Despite a number of long endurance rides under my belt over a short time period, I still rate myself as more of a puncheur than a pure climber or long distance specialist. My most impressive efforts, typically, are on short, steep climbs, where my power to weight ratio lends me a natural advantage. But over 2015, I managed some great times on some extended climbs when I had someone to help pace me along. On the Lake Mountain Domestique ride, Nick Liau and I managed a top ten (this is definitely a ride I’ll have to recount some time soon). On that occasion, having Nick dictate the pace by use of his power meter meant we didn’t burn out and held it to the finish. I’ve also ridden well with Luke Chippendall, and on the segment of Basin to Skyhigh, a balanced effort to the summit got Luke into the top ten on the leader board. And it was on this segment a few weeks later, newly power meter fitted, that I put in a hard, solo effort.
The Basin to SkyHigh segment literally goes from The Basin, at the base of the Dandenong Ranges, to the car park gates of SkyHigh, at the top of Mt Dandenong. A rider must first contend with the 1/20 segment, and then turn left at the top. The road tends uphill towards Olinda, and then drops quickly to Mt Dandenong township. A left turn just after the bakery has you riding steadily uphill again, with a few undulations along the way, before one final left turn gives the segment on final, steep push. All in all, it climbs 431m over 13.6km – very much a climbers paradise, but with enough downs and near flats to require a serious TT effort.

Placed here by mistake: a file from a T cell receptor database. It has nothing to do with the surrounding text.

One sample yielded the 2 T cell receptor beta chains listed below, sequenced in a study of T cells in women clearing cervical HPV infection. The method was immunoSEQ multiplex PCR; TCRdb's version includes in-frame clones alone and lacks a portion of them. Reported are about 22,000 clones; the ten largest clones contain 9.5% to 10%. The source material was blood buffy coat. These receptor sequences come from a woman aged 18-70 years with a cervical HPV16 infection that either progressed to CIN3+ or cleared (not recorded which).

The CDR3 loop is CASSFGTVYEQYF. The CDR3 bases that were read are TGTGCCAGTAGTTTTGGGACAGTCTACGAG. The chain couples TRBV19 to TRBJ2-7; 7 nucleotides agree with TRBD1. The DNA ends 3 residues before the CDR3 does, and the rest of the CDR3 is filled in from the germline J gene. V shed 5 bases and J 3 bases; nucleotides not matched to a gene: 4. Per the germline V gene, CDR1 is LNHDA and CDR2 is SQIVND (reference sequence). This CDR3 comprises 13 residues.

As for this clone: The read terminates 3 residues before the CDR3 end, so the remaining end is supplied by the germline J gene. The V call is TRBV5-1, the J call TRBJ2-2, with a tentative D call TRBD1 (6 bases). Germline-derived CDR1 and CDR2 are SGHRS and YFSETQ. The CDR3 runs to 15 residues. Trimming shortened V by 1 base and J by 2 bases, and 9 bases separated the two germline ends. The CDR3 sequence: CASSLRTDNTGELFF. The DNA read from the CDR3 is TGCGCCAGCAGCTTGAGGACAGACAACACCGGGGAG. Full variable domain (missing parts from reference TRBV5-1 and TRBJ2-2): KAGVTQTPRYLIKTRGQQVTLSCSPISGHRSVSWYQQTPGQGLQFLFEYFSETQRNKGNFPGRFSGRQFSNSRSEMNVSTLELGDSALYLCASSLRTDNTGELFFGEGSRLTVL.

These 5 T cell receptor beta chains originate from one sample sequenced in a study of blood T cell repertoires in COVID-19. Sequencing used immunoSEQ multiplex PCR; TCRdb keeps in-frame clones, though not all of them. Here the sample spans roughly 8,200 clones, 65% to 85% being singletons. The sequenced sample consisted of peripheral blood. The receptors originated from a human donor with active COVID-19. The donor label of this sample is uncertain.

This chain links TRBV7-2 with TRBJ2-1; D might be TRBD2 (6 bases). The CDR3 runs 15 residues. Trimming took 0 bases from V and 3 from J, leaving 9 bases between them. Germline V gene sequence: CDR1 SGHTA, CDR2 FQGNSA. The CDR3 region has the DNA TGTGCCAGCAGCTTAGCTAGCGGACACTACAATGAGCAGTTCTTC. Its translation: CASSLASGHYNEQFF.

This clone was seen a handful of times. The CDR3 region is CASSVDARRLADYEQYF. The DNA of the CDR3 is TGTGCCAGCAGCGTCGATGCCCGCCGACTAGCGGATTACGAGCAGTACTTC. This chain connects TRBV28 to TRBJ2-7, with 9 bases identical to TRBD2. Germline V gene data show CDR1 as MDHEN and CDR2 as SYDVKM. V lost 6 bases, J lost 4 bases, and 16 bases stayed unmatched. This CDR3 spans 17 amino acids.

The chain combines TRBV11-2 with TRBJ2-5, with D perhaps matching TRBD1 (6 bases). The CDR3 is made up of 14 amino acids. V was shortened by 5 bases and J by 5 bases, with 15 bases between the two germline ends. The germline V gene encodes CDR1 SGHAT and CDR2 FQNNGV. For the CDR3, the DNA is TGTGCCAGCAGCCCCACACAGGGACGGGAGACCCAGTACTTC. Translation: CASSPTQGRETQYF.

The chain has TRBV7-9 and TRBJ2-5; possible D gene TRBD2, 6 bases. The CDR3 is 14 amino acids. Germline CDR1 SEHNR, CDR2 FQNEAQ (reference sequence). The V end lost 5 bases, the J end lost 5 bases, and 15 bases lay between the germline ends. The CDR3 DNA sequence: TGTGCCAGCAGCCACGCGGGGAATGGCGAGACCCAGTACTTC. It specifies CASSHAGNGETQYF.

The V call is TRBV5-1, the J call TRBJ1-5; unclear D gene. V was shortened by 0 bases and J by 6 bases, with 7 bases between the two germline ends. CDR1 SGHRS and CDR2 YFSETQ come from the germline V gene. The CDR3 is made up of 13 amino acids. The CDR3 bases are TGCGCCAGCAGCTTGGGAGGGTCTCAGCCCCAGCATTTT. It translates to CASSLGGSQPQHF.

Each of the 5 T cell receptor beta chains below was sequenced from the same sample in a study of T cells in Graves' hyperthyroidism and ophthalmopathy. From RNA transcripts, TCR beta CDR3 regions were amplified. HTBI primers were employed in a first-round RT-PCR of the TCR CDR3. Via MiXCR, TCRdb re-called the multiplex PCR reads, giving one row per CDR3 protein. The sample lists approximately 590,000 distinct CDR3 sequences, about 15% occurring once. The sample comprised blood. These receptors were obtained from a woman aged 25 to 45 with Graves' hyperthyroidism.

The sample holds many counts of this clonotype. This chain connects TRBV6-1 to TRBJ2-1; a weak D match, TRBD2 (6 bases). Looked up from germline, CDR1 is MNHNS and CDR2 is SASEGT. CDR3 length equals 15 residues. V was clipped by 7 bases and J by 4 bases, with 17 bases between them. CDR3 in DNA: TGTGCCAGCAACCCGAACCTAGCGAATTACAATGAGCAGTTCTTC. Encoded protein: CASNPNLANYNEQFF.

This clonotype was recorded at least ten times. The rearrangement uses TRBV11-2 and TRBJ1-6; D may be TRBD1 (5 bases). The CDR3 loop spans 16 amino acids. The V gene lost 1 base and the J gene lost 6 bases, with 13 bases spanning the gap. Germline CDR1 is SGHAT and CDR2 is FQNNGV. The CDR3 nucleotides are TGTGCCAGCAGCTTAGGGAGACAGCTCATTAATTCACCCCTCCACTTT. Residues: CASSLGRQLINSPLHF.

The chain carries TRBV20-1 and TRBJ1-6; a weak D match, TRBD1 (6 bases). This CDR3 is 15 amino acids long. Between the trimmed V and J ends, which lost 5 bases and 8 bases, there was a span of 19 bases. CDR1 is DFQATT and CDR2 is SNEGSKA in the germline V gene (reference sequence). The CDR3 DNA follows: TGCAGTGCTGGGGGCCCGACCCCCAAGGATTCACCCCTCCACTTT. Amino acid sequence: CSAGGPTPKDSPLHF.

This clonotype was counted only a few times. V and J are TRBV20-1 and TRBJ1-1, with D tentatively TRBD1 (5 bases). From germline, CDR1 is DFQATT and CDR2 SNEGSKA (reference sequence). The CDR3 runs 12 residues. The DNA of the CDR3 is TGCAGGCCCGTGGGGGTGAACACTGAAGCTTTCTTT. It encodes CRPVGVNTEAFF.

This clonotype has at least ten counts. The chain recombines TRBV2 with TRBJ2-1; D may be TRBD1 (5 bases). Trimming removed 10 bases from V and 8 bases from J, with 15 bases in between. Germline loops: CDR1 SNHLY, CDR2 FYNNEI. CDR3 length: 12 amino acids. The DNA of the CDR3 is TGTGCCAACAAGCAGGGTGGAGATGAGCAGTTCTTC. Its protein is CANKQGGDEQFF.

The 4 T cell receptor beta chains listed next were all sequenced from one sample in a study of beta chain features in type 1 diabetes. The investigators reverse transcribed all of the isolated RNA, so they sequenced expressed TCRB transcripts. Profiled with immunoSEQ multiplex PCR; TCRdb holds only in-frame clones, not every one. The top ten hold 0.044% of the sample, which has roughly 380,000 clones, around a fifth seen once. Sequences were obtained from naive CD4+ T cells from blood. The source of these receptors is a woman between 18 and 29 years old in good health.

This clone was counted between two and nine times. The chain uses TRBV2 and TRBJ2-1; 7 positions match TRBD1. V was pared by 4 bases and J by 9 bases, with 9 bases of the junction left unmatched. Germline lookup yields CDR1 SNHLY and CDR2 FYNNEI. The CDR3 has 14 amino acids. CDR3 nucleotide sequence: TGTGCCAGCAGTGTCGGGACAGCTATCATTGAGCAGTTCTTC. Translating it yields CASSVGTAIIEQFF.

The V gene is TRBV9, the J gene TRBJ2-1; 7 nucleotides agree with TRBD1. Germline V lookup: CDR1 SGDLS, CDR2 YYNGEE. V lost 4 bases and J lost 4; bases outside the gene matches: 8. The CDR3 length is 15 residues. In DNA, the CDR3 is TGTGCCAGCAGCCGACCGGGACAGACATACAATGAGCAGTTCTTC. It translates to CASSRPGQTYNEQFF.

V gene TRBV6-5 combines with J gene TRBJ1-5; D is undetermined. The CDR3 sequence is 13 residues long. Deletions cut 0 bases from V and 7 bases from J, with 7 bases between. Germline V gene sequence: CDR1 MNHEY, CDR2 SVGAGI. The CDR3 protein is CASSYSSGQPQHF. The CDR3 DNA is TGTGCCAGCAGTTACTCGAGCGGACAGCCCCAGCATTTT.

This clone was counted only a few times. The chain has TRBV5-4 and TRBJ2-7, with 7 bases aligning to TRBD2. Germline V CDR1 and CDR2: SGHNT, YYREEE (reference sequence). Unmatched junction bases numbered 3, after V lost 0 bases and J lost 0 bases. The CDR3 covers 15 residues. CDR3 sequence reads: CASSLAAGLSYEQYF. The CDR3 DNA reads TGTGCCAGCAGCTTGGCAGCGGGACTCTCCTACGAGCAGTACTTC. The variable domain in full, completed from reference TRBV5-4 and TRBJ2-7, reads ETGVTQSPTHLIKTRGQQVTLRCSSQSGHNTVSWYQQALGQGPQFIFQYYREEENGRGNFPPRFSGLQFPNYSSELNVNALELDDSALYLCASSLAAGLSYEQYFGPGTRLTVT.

Having not ridden much over the Christmas period with various commitments, I wanted to smack the shit out of some segments before moving to Darwin. And the newly added power meter made everything more interesting for me. Donna and Chase had left for Darwin on New Year’s Day, so on January 2nd, I rode solo out to the nongs. With numerous segments on my radar, I took it easy on the way out, but immediately cranked it up upon reaching The Basin.
The first stretch up the 1:20 I expected to be tough. I knew that I had to put in a personal best time up this first 6.5km, but still have legs remaining for the following 7km. Ouch! But chasing the live Strava time helped; rather than trying to dig crazy deep, I focused on keeping my time above Joel Nicholson’s (the KOM holder). I must have got the jump on him at the start, with a quick lead, but I managed to build on it all the way to Sassafrass. At my last Garmin check, I think I had nearly 30 seconds up my sleeve by the top of the 1/20. But that’s when things got really interesting for me…
If you are up to date with Blood on the Lungs, you may remember me mentioning a GPS dead spot at the top of The Crescent. Well, that dead spot can wrap around the hill a little bit, and by the time I was a hundred metres or so away from the top of the 1/20, Live Segments dropped out. Crap.
Knowing this to be a possibility, and with the addition of a power meter, the back up was to watch the screen and try and hold the effort to the summit. The only problem was that I still had little idea of what level of power I could maintain, so had to also go by feel. I could see my heart rate way up there, and a power output floating around the mid 200W mark, so I just kept pushing. The pitch up to Olinda is extremely tough if trying to go fast. It isn’t very steep, but to maintain a high speed will really sting your legs.
Not knowing how I was faring, but knowing I had a massive lead, I did worry that I’d gone out too hard. Coasting the downhill to the bakery, I recovered enough to keep pushing through the lumpy part of the course. On all the downs, I couldn’t keep the power level very high, but I would take the pinches very hard. And on the final pitch of the segment, I gave it everything I had left, so much so that I had to roll the last few metres.
Turns out I can do okay on a longer segment! KOM! But I had other segments to ride that day…
Average Speed: 27.9km/h
Average HR: 174bpm
Max HR: 181bpm
Average Power: 278Watts